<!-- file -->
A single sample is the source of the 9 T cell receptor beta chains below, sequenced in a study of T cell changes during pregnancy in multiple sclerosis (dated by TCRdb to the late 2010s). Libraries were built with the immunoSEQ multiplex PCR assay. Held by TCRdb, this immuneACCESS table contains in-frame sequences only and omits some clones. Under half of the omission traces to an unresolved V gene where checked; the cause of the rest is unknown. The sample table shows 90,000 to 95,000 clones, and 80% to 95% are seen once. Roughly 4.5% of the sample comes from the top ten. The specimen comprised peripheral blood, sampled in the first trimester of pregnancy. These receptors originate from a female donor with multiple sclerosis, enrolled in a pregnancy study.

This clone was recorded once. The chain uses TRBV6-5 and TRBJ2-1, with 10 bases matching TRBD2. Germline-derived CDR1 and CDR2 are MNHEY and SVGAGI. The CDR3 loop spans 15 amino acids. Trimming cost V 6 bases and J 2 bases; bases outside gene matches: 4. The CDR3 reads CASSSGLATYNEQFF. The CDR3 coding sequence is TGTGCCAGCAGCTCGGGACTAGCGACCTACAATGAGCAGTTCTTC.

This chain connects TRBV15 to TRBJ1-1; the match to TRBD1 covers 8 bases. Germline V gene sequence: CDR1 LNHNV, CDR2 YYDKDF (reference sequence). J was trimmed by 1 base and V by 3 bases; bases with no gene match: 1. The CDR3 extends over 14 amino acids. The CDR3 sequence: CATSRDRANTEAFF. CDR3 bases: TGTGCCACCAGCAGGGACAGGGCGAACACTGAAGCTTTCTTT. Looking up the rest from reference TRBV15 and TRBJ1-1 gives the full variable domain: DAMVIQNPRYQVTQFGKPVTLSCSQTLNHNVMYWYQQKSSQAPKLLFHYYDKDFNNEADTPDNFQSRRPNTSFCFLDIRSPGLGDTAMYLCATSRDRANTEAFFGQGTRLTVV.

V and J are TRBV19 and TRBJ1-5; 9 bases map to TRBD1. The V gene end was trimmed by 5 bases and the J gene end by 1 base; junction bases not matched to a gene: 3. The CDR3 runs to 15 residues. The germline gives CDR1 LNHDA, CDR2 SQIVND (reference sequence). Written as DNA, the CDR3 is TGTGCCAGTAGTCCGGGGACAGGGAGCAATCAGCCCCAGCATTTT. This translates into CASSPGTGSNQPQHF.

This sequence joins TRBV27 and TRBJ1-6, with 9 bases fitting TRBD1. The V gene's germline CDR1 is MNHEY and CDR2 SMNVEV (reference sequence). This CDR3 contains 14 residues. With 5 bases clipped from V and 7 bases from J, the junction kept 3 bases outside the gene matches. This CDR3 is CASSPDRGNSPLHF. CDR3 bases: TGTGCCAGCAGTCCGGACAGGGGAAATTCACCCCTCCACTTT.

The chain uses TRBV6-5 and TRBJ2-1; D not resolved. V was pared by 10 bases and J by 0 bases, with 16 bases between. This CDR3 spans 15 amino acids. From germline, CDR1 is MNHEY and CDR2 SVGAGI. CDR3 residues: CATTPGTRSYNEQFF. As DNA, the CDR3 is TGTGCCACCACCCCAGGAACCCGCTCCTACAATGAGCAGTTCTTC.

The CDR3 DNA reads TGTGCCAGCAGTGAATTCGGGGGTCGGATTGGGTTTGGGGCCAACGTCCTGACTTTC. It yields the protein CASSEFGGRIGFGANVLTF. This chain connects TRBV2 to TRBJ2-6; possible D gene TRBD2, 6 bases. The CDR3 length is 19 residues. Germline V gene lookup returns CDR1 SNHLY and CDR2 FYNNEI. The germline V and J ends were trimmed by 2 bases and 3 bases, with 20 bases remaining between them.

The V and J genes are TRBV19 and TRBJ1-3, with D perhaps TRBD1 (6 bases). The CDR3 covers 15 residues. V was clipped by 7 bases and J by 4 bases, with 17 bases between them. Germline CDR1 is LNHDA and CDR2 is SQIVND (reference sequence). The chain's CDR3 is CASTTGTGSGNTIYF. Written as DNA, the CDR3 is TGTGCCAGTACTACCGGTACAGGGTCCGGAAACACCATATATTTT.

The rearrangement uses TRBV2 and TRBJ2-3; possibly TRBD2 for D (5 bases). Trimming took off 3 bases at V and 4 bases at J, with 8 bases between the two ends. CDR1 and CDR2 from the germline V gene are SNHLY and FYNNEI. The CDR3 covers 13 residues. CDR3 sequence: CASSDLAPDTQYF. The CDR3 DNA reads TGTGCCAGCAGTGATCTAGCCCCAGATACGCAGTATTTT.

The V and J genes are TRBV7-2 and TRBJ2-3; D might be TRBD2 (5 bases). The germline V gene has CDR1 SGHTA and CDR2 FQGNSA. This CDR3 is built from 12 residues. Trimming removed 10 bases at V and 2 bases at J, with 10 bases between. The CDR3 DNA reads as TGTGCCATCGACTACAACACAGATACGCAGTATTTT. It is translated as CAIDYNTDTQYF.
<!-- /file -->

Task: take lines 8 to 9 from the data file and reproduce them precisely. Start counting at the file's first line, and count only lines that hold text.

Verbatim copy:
The V and J genes are TRBV19 and TRBJ1-3, with D perhaps TRBD1 (6 bases). The CDR3 covers 15 residues. V was clipped by 7 bases and J by 4 bases, with 17 bases between them. Germline CDR1 is LNHDA and CDR2 is SQIVND (reference sequence). The chain's CDR3 is CASTTGTGSGNTIYF. Written as DNA, the CDR3 is TGTGCCAGTACTACCGGTACAGGGTCCGGAAACACCATATATTTT.

The rearrangement uses TRBV2 and TRBJ2-3; possibly TRBD2 for D (5 bases). Trimming took off 3 bases at V and 4 bases at J, with 8 bases between the two ends. CDR1 and CDR2 from the germline V gene are SNHLY and FYNNEI. The CDR3 covers 13 residues. CDR3 sequence: CASSDLAPDTQYF. The CDR3 DNA reads TGTGCCAGCAGTGATCTAGCCCCAGATACGCAGTATTTT.